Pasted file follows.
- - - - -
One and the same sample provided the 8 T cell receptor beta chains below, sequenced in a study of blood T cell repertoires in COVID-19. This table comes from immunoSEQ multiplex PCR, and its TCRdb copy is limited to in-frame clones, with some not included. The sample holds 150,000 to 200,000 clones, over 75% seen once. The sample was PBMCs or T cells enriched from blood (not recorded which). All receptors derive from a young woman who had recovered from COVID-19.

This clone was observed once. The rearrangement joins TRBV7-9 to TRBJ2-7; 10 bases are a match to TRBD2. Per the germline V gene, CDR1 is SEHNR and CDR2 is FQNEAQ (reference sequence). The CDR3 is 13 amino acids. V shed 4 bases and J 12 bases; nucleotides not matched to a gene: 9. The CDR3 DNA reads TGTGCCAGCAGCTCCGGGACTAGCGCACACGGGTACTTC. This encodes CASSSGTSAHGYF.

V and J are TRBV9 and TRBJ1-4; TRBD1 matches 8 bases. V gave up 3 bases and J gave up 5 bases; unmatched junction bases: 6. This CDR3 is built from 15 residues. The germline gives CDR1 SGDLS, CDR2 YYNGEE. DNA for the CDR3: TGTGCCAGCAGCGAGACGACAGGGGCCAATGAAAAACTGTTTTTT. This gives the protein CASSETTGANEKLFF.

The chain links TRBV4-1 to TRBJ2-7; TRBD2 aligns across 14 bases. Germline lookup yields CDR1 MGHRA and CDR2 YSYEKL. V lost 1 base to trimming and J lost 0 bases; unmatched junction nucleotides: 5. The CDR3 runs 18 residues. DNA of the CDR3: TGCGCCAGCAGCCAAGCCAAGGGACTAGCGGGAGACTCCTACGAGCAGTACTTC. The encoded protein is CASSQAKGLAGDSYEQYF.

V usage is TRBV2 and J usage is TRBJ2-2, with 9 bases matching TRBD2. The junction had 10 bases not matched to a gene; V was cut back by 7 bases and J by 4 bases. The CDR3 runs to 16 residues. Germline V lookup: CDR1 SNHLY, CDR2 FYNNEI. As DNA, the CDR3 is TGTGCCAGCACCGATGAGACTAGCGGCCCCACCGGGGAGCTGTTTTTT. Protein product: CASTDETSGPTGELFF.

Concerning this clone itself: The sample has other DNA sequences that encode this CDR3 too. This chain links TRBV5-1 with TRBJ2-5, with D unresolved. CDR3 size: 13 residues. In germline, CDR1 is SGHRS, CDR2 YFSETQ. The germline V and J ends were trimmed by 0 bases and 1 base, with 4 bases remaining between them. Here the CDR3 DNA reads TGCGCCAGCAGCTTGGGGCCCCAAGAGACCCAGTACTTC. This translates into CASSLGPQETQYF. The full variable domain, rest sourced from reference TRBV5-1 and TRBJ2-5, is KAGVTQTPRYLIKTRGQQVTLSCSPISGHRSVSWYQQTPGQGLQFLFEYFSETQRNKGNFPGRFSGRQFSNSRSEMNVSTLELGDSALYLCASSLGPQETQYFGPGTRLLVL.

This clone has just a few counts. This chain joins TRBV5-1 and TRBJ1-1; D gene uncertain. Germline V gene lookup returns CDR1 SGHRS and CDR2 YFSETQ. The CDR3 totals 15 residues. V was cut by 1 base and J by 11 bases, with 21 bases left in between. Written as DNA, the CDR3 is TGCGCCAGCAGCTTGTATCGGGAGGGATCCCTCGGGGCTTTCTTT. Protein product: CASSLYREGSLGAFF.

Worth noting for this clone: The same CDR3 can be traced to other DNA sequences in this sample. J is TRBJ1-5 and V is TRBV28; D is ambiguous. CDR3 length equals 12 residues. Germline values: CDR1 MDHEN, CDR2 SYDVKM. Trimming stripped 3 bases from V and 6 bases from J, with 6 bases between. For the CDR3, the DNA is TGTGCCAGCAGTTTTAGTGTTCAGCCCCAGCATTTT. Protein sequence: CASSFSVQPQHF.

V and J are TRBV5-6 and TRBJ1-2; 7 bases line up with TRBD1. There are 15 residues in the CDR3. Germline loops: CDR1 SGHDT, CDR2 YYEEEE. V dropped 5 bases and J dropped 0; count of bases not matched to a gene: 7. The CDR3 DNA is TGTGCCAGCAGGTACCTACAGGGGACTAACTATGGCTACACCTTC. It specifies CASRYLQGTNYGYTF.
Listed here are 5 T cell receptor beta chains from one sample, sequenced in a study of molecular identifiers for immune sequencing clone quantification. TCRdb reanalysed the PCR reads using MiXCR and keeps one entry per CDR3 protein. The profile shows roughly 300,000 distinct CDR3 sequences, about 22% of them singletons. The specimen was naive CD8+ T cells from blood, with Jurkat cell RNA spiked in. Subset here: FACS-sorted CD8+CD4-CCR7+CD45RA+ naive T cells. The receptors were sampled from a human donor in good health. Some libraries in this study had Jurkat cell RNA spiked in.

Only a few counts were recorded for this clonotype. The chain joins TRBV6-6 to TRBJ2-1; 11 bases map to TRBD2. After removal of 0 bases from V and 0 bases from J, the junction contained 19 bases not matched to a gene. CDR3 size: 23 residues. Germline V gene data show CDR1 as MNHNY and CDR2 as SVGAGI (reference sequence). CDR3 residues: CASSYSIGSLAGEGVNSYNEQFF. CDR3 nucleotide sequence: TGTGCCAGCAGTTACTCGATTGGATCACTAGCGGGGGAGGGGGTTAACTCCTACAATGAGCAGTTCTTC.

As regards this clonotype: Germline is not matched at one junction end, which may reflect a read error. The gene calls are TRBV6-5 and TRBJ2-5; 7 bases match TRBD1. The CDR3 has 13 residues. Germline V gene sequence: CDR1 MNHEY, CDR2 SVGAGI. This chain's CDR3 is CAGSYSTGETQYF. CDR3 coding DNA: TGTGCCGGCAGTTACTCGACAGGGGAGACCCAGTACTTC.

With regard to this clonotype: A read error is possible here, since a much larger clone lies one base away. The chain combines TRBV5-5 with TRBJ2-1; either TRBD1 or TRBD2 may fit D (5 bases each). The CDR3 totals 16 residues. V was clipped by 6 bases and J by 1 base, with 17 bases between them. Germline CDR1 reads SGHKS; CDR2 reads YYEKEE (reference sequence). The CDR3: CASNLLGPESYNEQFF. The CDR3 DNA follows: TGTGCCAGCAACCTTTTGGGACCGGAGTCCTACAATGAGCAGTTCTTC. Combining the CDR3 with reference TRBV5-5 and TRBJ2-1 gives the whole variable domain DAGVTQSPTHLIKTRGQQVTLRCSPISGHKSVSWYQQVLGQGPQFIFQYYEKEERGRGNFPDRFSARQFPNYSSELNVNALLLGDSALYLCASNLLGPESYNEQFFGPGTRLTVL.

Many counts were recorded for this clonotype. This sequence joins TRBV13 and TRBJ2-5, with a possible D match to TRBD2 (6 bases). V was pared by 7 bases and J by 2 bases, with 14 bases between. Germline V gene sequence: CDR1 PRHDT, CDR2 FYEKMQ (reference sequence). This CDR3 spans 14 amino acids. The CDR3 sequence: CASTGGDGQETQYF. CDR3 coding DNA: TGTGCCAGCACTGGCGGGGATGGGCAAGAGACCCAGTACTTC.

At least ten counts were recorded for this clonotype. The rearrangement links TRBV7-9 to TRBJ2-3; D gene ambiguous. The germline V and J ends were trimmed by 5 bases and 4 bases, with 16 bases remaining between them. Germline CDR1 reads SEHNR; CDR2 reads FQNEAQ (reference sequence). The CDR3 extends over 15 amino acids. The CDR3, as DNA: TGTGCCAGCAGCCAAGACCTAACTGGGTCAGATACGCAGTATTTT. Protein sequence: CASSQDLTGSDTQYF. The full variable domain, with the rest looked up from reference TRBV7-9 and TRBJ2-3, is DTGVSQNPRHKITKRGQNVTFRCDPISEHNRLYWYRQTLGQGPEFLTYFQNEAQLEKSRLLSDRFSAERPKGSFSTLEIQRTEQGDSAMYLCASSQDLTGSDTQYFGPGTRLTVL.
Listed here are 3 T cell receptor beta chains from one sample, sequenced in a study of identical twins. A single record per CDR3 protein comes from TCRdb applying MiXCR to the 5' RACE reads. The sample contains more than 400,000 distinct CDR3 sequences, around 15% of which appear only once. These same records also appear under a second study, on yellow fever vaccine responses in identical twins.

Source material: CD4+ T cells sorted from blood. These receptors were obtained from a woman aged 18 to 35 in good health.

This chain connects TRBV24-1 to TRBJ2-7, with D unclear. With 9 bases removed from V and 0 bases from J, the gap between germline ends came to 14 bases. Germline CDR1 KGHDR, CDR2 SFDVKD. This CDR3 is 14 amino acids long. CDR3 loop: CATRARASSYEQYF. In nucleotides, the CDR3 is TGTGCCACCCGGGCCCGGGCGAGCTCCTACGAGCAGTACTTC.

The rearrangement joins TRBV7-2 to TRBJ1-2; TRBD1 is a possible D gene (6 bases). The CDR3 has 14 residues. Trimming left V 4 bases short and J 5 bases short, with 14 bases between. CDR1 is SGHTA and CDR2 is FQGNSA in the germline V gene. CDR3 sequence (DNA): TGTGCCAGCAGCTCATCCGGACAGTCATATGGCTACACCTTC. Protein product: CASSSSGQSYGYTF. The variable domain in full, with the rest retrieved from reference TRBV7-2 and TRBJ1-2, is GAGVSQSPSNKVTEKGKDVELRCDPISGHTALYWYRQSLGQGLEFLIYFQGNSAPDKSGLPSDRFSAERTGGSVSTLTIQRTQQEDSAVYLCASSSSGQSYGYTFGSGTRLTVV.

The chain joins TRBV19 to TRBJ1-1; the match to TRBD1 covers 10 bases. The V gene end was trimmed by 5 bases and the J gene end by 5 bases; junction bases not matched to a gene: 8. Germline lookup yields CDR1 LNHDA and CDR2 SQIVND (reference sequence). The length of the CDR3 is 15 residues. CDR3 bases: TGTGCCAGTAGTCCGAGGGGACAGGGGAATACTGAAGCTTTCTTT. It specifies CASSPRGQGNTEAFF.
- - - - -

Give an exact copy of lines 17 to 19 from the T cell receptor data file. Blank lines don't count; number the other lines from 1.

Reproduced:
Source material: CD4+ T cells sorted from blood. These receptors were obtained from a woman aged 18 to 35 in good health.

This chain connects TRBV24-1 to TRBJ2-7, with D unclear. With 9 bases removed from V and 0 bases from J, the gap between germline ends came to 14 bases. Germline CDR1 KGHDR, CDR2 SFDVKD. This CDR3 is 14 amino acids long. CDR3 loop: CATRARASSYEQYF. In nucleotides, the CDR3 is TGTGCCACCCGGGCCCGGGCGAGCTCCTACGAGCAGTACTTC.

The rearrangement joins TRBV7-2 to TRBJ1-2; TRBD1 is a possible D gene (6 bases). The CDR3 has 14 residues. Trimming left V 4 bases short and J 5 bases short, with 14 bases between. CDR1 is SGHTA and CDR2 is FQGNSA in the germline V gene. CDR3 sequence (DNA): TGTGCCAGCAGCTCATCCGGACAGTCATATGGCTACACCTTC. Protein product: CASSSSGQSYGYTF. The variable domain in full, with the rest retrieved from reference TRBV7-2 and TRBJ1-2, is GAGVSQSPSNKVTEKGKDVELRCDPISGHTALYWYRQSLGQGLEFLIYFQGNSAPDKSGLPSDRFSAERTGGSVSTLTIQRTQQEDSAVYLCASSSSGQSYGYTFGSGTRLTVV.